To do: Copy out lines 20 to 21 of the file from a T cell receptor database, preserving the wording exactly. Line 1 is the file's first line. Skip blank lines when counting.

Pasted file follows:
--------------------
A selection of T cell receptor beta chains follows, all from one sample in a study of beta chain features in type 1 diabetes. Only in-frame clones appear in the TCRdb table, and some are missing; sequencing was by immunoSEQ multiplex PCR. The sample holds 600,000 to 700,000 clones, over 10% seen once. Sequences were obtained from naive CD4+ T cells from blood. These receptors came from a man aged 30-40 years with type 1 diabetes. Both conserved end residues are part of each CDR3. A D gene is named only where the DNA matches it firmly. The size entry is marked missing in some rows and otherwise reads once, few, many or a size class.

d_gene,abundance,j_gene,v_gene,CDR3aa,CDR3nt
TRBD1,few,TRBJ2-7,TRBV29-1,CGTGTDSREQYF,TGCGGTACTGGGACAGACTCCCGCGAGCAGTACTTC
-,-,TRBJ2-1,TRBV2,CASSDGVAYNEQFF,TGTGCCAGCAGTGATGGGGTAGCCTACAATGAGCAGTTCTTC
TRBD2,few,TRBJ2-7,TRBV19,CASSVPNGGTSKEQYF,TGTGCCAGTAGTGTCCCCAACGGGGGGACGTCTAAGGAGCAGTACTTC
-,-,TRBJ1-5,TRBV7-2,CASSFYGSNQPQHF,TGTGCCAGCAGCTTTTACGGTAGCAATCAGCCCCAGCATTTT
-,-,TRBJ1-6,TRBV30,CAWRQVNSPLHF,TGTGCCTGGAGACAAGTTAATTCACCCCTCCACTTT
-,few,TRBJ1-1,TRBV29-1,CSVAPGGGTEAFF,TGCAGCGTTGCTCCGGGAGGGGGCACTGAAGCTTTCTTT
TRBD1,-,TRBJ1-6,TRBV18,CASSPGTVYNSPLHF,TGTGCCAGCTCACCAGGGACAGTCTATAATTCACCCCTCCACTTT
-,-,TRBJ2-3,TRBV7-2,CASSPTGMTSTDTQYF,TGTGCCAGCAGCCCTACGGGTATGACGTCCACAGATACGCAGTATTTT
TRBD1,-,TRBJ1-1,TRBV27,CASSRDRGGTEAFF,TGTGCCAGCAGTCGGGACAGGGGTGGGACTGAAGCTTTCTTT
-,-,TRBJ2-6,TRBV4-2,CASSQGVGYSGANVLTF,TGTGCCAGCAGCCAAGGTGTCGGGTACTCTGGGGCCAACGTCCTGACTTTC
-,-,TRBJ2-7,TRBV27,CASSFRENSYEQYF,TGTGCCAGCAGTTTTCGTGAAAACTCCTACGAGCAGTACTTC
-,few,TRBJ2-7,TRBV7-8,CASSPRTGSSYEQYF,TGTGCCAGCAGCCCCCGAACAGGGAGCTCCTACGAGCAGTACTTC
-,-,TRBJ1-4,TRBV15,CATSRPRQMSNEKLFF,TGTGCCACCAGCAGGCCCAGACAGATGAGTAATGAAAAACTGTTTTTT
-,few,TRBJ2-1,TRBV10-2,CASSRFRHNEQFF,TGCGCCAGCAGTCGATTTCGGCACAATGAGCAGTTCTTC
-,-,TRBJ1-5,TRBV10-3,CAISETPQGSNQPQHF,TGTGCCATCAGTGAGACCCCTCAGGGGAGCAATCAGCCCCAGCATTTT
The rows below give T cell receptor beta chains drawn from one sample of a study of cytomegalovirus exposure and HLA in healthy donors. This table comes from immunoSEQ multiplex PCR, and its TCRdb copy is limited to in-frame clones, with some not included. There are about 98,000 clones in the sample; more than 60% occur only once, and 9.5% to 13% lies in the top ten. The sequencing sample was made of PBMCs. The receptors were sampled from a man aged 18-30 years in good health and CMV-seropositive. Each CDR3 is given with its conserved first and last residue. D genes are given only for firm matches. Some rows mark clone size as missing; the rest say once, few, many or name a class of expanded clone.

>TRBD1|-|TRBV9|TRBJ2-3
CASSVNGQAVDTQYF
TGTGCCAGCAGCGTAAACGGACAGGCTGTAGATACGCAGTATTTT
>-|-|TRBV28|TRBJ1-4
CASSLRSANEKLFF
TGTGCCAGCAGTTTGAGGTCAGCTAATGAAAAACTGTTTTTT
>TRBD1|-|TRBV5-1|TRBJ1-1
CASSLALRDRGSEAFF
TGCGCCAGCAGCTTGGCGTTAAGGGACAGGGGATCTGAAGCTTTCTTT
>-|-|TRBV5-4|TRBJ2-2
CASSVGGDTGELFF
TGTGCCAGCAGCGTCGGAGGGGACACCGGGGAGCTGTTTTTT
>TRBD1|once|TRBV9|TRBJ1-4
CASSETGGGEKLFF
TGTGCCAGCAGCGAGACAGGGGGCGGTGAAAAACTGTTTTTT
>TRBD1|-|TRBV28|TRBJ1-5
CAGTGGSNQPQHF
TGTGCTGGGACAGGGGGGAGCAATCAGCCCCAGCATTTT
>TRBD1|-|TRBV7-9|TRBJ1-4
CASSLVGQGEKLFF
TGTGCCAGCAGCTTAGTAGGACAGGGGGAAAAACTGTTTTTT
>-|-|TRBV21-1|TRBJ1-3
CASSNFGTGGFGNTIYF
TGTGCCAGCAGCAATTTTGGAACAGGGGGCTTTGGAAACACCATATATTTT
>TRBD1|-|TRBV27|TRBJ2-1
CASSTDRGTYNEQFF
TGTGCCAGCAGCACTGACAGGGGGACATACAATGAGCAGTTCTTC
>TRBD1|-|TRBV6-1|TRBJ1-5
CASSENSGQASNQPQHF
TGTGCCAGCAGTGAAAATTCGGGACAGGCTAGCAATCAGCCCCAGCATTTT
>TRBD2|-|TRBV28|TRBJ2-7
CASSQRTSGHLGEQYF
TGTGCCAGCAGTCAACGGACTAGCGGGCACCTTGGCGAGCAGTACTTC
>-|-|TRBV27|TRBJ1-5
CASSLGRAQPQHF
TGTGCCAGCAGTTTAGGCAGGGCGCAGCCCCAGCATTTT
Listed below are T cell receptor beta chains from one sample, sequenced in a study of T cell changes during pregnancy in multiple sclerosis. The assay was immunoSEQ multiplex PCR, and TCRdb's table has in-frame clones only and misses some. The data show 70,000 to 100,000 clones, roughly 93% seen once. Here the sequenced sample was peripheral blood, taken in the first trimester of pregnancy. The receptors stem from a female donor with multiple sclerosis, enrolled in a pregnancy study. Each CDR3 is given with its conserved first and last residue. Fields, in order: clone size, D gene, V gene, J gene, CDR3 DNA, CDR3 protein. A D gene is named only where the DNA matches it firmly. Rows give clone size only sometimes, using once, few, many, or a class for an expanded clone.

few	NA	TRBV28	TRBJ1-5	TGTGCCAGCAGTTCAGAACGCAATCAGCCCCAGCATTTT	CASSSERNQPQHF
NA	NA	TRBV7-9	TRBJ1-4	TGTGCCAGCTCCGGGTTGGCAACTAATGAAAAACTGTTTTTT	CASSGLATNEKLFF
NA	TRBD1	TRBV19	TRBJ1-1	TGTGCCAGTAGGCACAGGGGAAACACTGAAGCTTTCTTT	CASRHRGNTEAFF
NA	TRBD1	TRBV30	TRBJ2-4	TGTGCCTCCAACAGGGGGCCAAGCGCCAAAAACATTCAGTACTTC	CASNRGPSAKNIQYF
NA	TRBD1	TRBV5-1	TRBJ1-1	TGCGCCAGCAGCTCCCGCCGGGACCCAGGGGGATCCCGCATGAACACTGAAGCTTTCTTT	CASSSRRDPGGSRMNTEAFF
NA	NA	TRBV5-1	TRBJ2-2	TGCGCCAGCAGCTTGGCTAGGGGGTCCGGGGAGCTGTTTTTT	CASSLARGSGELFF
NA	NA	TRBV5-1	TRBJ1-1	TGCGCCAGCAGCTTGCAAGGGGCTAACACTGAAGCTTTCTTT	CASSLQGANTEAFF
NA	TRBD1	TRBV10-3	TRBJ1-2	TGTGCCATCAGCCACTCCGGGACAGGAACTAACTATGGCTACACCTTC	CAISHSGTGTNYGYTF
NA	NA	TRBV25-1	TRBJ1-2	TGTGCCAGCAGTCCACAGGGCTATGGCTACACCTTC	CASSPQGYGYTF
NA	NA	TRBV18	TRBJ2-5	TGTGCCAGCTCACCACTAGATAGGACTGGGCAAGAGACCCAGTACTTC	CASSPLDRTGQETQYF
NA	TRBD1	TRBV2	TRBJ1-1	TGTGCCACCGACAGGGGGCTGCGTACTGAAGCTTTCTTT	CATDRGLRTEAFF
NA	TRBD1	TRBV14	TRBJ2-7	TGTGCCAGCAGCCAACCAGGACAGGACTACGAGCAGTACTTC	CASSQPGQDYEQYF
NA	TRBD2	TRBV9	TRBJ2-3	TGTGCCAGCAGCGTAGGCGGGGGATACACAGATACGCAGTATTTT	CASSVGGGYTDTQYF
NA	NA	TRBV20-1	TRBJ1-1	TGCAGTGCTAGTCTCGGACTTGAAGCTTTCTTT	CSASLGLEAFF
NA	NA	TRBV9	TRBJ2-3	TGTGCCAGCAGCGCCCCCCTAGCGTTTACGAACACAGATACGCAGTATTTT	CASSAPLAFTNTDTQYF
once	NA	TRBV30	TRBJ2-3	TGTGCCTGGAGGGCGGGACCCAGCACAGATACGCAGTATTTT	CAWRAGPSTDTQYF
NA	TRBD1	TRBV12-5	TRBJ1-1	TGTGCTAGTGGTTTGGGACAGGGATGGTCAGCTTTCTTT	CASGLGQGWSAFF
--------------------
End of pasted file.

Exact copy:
CASSVNGQAVDTQYF
TGTGCCAGCAGCGTAAACGGACAGGCTGTAGATACGCAGTATTTT